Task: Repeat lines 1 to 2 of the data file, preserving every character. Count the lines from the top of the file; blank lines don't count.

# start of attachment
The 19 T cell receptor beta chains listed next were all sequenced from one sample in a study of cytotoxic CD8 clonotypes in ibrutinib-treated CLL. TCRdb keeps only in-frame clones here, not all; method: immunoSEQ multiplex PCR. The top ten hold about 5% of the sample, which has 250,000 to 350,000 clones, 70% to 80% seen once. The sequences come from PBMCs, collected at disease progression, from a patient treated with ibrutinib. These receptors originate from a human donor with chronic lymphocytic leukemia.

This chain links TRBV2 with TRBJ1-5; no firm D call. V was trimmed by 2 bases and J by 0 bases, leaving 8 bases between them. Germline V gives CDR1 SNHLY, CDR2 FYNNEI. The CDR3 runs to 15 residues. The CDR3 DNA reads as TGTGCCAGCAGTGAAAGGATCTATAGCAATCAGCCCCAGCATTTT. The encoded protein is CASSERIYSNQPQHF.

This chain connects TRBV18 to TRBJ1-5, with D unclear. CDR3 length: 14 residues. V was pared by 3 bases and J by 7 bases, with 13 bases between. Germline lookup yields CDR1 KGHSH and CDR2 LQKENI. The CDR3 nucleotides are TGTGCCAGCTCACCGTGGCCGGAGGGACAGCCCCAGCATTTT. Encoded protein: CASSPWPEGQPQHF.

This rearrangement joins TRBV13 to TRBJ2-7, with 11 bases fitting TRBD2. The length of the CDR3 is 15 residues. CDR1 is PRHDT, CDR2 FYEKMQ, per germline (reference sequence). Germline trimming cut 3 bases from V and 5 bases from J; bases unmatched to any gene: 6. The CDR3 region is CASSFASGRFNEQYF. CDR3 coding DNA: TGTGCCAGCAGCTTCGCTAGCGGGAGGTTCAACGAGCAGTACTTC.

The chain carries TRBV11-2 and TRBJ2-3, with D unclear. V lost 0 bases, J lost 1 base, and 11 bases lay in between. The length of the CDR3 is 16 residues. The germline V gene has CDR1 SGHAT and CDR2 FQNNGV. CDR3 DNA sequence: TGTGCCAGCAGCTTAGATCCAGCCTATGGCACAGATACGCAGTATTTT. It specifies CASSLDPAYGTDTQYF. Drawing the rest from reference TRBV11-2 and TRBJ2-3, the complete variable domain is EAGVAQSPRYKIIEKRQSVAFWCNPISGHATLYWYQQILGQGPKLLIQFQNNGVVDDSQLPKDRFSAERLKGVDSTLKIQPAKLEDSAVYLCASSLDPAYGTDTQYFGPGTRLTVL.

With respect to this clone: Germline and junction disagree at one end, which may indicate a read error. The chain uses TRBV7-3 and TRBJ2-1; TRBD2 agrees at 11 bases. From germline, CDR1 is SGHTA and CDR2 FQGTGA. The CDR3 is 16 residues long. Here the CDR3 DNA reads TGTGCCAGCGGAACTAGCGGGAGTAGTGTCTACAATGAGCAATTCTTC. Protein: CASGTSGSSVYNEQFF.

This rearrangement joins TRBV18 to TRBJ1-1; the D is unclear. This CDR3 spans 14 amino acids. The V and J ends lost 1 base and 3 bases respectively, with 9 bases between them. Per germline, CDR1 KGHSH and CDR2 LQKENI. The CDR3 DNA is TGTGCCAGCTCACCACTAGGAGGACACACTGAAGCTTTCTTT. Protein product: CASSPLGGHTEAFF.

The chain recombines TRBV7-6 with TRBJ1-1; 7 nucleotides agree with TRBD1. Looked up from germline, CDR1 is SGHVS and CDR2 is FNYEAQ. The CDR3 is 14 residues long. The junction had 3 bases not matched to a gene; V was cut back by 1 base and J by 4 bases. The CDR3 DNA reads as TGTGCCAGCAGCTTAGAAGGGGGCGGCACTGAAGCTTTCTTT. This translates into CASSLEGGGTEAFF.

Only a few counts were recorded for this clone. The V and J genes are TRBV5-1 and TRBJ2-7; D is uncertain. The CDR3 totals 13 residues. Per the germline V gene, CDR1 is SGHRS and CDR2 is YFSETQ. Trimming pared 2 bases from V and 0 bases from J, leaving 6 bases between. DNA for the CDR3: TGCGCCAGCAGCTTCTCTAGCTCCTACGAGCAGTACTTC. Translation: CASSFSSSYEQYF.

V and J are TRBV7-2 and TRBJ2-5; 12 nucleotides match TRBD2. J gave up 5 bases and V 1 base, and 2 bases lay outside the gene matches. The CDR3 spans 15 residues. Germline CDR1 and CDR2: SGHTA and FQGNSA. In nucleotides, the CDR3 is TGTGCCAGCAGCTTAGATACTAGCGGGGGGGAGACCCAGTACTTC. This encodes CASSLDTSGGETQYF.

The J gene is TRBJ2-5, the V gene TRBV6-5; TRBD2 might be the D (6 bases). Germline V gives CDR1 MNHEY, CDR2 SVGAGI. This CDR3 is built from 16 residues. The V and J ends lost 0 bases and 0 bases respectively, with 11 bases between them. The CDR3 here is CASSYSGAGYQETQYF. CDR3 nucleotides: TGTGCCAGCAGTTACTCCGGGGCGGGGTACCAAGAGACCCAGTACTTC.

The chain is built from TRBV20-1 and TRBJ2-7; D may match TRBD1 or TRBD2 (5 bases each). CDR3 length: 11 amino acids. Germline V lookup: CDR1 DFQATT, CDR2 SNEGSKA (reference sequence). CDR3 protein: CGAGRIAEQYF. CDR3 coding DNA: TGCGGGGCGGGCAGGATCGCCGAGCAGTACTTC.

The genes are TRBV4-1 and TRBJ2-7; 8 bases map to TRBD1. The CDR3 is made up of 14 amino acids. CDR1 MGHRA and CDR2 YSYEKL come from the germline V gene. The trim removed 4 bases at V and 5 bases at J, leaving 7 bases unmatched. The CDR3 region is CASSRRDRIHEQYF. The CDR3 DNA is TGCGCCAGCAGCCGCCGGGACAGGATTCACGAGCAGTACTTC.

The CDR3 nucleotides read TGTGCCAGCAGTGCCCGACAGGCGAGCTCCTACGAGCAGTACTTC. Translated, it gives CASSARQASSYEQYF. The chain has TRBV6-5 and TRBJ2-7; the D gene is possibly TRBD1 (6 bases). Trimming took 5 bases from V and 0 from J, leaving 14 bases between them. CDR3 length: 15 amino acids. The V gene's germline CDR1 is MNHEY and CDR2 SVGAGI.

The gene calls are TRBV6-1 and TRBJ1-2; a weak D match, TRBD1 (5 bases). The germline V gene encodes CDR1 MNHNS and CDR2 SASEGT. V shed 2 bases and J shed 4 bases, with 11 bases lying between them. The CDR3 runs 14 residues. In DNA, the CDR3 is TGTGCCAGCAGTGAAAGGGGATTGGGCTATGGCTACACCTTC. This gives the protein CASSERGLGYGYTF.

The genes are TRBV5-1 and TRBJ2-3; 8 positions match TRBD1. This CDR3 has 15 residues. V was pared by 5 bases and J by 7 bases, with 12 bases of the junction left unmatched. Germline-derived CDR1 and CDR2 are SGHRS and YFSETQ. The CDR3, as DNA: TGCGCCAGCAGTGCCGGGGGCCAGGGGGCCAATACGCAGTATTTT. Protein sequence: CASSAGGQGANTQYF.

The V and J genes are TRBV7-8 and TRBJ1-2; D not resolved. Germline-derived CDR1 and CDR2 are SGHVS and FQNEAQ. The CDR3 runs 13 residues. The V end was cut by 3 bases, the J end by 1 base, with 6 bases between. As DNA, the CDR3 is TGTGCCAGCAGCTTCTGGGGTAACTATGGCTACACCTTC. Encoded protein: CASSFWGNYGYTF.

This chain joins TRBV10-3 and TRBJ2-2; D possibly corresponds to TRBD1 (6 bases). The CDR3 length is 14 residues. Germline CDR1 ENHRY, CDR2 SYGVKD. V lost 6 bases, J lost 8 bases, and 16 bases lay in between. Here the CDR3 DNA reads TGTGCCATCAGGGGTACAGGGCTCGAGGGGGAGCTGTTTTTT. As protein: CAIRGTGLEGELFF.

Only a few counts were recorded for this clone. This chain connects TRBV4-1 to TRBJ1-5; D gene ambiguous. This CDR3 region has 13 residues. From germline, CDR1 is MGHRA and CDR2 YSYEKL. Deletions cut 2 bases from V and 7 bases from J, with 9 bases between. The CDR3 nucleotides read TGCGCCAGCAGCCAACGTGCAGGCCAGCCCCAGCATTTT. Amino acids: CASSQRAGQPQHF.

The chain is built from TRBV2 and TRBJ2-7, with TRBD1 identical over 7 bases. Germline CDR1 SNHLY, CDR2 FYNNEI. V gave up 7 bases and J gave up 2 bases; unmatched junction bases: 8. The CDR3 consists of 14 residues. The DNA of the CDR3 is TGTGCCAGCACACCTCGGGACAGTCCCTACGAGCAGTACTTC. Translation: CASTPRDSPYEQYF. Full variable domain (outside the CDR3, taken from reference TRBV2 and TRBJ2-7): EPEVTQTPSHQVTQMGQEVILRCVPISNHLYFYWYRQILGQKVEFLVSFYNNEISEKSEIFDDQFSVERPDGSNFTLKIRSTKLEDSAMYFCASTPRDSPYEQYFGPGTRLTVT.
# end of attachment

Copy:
The 19 T cell receptor beta chains listed next were all sequenced from one sample in a study of cytotoxic CD8 clonotypes in ibrutinib-treated CLL. TCRdb keeps only in-frame clones here, not all; method: immunoSEQ multiplex PCR. The top ten hold about 5% of the sample, which has 250,000 to 350,000 clones, 70% to 80% seen once. The sequences come from PBMCs, collected at disease progression, from a patient treated with ibrutinib. These receptors originate from a human donor with chronic lymphocytic leukemia.

This chain links TRBV2 with TRBJ1-5; no firm D call. V was trimmed by 2 bases and J by 0 bases, leaving 8 bases between them. Germline V gives CDR1 SNHLY, CDR2 FYNNEI. The CDR3 runs to 15 residues. The CDR3 DNA reads as TGTGCCAGCAGTGAAAGGATCTATAGCAATCAGCCCCAGCATTTT. The encoded protein is CASSERIYSNQPQHF.